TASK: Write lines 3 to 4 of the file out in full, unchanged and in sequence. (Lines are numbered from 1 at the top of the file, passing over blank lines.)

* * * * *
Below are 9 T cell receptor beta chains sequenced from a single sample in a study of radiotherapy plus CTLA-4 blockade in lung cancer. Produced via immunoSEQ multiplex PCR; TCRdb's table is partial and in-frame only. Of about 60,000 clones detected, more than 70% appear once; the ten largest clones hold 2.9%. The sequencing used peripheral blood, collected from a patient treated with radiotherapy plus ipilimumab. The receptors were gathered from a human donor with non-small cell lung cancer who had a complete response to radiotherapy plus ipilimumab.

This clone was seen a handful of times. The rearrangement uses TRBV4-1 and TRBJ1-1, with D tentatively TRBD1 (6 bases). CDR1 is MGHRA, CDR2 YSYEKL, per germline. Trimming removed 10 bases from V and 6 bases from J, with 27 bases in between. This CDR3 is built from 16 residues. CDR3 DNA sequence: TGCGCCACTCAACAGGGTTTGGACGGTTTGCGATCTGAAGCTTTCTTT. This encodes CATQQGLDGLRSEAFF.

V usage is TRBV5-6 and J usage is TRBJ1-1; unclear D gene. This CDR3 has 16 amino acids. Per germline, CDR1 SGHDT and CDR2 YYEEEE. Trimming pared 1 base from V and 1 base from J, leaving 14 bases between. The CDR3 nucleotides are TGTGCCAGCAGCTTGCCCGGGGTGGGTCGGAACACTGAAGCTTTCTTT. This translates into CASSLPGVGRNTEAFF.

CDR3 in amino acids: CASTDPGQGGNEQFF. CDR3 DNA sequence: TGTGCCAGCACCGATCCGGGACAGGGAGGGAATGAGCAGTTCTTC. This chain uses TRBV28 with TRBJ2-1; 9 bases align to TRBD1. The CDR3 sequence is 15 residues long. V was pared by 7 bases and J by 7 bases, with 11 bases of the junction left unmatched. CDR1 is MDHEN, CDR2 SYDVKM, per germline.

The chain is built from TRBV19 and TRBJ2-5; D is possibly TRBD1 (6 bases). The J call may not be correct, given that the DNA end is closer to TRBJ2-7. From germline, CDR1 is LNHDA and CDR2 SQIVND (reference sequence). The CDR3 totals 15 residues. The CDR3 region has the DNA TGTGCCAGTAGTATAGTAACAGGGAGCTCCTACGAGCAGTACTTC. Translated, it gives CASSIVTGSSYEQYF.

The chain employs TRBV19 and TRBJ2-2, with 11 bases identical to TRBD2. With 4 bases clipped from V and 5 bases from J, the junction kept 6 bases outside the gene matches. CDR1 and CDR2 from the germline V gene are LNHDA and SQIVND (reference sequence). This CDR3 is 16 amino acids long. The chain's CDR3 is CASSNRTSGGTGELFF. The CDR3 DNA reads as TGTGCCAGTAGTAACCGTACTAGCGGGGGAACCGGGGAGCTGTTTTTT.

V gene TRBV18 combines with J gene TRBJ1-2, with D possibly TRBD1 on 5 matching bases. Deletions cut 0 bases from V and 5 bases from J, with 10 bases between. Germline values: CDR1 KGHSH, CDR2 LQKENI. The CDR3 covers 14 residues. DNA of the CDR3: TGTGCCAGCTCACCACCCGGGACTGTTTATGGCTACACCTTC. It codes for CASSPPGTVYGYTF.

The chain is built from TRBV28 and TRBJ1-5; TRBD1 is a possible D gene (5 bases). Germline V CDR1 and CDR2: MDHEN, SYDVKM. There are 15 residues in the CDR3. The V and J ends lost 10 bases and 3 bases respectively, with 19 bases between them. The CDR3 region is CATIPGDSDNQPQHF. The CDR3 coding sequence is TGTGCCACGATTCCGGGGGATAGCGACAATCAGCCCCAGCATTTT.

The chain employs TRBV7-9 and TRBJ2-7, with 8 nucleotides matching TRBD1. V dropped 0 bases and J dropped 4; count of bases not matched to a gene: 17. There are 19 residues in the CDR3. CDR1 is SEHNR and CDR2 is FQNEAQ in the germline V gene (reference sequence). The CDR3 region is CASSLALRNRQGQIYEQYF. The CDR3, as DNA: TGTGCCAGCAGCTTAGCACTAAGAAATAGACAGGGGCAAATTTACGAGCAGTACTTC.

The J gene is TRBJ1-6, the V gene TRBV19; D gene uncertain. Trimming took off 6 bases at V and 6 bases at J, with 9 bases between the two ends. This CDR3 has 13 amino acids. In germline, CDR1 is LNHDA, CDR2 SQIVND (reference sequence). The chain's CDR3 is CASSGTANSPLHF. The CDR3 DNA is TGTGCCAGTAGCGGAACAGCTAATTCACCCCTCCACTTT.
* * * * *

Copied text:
V usage is TRBV5-6 and J usage is TRBJ1-1; unclear D gene. This CDR3 has 16 amino acids. Per germline, CDR1 SGHDT and CDR2 YYEEEE. Trimming pared 1 base from V and 1 base from J, leaving 14 bases between. The CDR3 nucleotides are TGTGCCAGCAGCTTGCCCGGGGTGGGTCGGAACACTGAAGCTTTCTTT. This translates into CASSLPGVGRNTEAFF.

CDR3 in amino acids: CASTDPGQGGNEQFF. CDR3 DNA sequence: TGTGCCAGCACCGATCCGGGACAGGGAGGGAATGAGCAGTTCTTC. This chain uses TRBV28 with TRBJ2-1; 9 bases align to TRBD1. The CDR3 sequence is 15 residues long. V was pared by 7 bases and J by 7 bases, with 11 bases of the junction left unmatched. CDR1 is MDHEN, CDR2 SYDVKM, per germline.